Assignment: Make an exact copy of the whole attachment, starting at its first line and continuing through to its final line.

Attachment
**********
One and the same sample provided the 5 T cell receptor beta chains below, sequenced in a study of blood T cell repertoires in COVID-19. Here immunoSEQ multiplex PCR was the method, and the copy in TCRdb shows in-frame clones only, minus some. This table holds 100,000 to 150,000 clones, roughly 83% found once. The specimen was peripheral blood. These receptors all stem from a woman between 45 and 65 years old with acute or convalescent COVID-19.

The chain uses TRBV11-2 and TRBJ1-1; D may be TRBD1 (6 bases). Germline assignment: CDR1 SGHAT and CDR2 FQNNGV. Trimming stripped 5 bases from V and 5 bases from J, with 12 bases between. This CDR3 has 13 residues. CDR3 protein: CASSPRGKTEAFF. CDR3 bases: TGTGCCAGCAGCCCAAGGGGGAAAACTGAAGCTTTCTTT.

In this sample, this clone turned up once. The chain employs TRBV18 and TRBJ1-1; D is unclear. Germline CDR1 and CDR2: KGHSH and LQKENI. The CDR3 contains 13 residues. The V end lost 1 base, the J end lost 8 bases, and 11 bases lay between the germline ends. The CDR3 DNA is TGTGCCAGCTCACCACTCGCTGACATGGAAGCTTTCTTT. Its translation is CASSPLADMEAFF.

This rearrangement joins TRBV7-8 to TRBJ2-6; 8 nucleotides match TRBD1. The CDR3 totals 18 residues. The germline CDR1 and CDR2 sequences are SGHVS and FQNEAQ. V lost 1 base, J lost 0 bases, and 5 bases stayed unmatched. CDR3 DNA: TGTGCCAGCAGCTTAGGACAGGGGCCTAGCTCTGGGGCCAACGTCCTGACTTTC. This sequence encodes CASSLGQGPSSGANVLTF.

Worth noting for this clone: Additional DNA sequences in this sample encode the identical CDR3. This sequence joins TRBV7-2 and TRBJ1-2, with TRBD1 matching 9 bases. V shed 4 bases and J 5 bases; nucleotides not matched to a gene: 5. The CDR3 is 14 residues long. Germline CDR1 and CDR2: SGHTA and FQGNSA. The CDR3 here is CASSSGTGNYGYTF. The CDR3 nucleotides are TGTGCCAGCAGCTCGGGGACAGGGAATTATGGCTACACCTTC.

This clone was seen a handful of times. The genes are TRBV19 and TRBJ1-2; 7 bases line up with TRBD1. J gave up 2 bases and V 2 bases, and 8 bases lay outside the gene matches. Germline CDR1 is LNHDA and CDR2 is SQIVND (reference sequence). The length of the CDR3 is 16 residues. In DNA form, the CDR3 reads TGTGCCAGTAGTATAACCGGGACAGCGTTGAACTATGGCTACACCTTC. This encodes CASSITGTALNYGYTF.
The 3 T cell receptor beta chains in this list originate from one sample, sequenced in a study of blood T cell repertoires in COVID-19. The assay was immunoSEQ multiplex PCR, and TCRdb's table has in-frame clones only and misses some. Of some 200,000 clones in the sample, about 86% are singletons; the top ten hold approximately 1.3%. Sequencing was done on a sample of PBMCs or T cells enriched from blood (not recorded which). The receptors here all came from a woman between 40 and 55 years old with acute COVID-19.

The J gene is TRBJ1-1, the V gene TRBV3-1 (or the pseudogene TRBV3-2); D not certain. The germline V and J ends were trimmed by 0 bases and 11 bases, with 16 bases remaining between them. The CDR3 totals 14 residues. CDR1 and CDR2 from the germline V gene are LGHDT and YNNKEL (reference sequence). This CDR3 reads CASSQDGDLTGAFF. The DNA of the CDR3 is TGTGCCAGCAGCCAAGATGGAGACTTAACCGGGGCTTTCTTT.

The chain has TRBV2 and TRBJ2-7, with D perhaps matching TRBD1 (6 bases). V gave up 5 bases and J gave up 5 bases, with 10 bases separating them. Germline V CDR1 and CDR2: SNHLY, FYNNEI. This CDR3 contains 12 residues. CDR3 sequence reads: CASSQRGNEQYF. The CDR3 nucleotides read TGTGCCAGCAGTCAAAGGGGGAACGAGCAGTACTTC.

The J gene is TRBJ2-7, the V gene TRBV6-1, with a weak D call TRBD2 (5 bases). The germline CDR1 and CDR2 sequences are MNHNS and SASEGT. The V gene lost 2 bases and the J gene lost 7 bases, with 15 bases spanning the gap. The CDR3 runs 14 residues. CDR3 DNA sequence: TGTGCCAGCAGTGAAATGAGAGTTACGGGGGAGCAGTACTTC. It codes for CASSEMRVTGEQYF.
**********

One and the same sample provided the 5 T cell receptor beta chains below, sequenced in a study of blood T cell repertoires in COVID-19. Here immunoSEQ multiplex PCR was the method, and the copy in TCRdb shows in-frame clones only, minus some. This table holds 100,000 to 150,000 clones, roughly 83% found once. The specimen was peripheral blood. These receptors all stem from a woman between 45 and 65 years old with acute or convalescent COVID-19.

The chain uses TRBV11-2 and TRBJ1-1; D may be TRBD1 (6 bases). Germline assignment: CDR1 SGHAT and CDR2 FQNNGV. Trimming stripped 5 bases from V and 5 bases from J, with 12 bases between. This CDR3 has 13 residues. CDR3 protein: CASSPRGKTEAFF. CDR3 bases: TGTGCCAGCAGCCCAAGGGGGAAAACTGAAGCTTTCTTT.

In this sample, this clone turned up once. The chain employs TRBV18 and TRBJ1-1; D is unclear. Germline CDR1 and CDR2: KGHSH and LQKENI. The CDR3 contains 13 residues. The V end lost 1 base, the J end lost 8 bases, and 11 bases lay between the germline ends. The CDR3 DNA is TGTGCCAGCTCACCACTCGCTGACATGGAAGCTTTCTTT. Its translation is CASSPLADMEAFF.

This rearrangement joins TRBV7-8 to TRBJ2-6; 8 nucleotides match TRBD1. The CDR3 totals 18 residues. The germline CDR1 and CDR2 sequences are SGHVS and FQNEAQ. V lost 1 base, J lost 0 bases, and 5 bases stayed unmatched. CDR3 DNA: TGTGCCAGCAGCTTAGGACAGGGGCCTAGCTCTGGGGCCAACGTCCTGACTTTC. This sequence encodes CASSLGQGPSSGANVLTF.

Worth noting for this clone: Additional DNA sequences in this sample encode the identical CDR3. This sequence joins TRBV7-2 and TRBJ1-2, with TRBD1 matching 9 bases. V shed 4 bases and J 5 bases; nucleotides not matched to a gene: 5. The CDR3 is 14 residues long. Germline CDR1 and CDR2: SGHTA and FQGNSA. The CDR3 here is CASSSGTGNYGYTF. The CDR3 nucleotides are TGTGCCAGCAGCTCGGGGACAGGGAATTATGGCTACACCTTC.

This clone was seen a handful of times. The genes are TRBV19 and TRBJ1-2; 7 bases line up with TRBD1. J gave up 2 bases and V 2 bases, and 8 bases lay outside the gene matches. Germline CDR1 is LNHDA and CDR2 is SQIVND (reference sequence). The length of the CDR3 is 16 residues. In DNA form, the CDR3 reads TGTGCCAGTAGTATAACCGGGACAGCGTTGAACTATGGCTACACCTTC. This encodes CASSITGTALNYGYTF.
The 3 T cell receptor beta chains in this list originate from one sample, sequenced in a study of blood T cell repertoires in COVID-19. The assay was immunoSEQ multiplex PCR, and TCRdb's table has in-frame clones only and misses some. Of some 200,000 clones in the sample, about 86% are singletons; the top ten hold approximately 1.3%. Sequencing was done on a sample of PBMCs or T cells enriched from blood (not recorded which). The receptors here all came from a woman between 40 and 55 years old with acute COVID-19.

The J gene is TRBJ1-1, the V gene TRBV3-1 (or the pseudogene TRBV3-2); D not certain. The germline V and J ends were trimmed by 0 bases and 11 bases, with 16 bases remaining between them. The CDR3 totals 14 residues. CDR1 and CDR2 from the germline V gene are LGHDT and YNNKEL (reference sequence). This CDR3 reads CASSQDGDLTGAFF. The DNA of the CDR3 is TGTGCCAGCAGCCAAGATGGAGACTTAACCGGGGCTTTCTTT.

The chain has TRBV2 and TRBJ2-7, with D perhaps matching TRBD1 (6 bases). V gave up 5 bases and J gave up 5 bases, with 10 bases separating them. Germline V CDR1 and CDR2: SNHLY, FYNNEI. This CDR3 contains 12 residues. CDR3 sequence reads: CASSQRGNEQYF. The CDR3 nucleotides read TGTGCCAGCAGTCAAAGGGGGAACGAGCAGTACTTC.

The J gene is TRBJ2-7, the V gene TRBV6-1, with a weak D call TRBD2 (5 bases). The germline CDR1 and CDR2 sequences are MNHNS and SASEGT. The V gene lost 2 bases and the J gene lost 7 bases, with 15 bases spanning the gap. The CDR3 runs 14 residues. CDR3 DNA sequence: TGTGCCAGCAGTGAAATGAGAGTTACGGGGGAGCAGTACTTC. It codes for CASSEMRVTGEQYF.